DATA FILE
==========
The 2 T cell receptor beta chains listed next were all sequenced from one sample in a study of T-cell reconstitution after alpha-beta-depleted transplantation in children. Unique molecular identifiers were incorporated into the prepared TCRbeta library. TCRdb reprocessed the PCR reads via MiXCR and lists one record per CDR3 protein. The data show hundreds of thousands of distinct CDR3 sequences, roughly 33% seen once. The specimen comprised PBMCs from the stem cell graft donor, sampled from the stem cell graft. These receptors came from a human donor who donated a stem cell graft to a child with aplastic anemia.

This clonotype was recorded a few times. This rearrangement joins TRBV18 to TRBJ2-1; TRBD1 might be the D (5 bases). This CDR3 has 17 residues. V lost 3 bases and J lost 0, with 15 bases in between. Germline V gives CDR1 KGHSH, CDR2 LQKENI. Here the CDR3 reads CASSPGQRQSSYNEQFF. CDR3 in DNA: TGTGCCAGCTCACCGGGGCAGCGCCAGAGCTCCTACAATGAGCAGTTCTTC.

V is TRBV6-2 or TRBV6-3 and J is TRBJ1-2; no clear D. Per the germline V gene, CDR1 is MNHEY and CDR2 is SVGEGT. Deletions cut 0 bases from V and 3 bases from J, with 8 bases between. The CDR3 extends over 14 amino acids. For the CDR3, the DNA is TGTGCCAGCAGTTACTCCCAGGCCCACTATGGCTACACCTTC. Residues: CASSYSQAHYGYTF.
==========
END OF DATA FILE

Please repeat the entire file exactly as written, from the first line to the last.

The 2 T cell receptor beta chains listed next were all sequenced from one sample in a study of T-cell reconstitution after alpha-beta-depleted transplantation in children. Unique molecular identifiers were incorporated into the prepared TCRbeta library. TCRdb reprocessed the PCR reads via MiXCR and lists one record per CDR3 protein. The data show hundreds of thousands of distinct CDR3 sequences, roughly 33% seen once. The specimen comprised PBMCs from the stem cell graft donor, sampled from the stem cell graft. These receptors came from a human donor who donated a stem cell graft to a child with aplastic anemia.

This clonotype was recorded a few times. This rearrangement joins TRBV18 to TRBJ2-1; TRBD1 might be the D (5 bases). This CDR3 has 17 residues. V lost 3 bases and J lost 0, with 15 bases in between. Germline V gives CDR1 KGHSH, CDR2 LQKENI. Here the CDR3 reads CASSPGQRQSSYNEQFF. CDR3 in DNA: TGTGCCAGCTCACCGGGGCAGCGCCAGAGCTCCTACAATGAGCAGTTCTTC.

V is TRBV6-2 or TRBV6-3 and J is TRBJ1-2; no clear D. Per the germline V gene, CDR1 is MNHEY and CDR2 is SVGEGT. Deletions cut 0 bases from V and 3 bases from J, with 8 bases between. The CDR3 extends over 14 amino acids. For the CDR3, the DNA is TGTGCCAGCAGTTACTCCCAGGCCCACTATGGCTACACCTTC. Residues: CASSYSQAHYGYTF.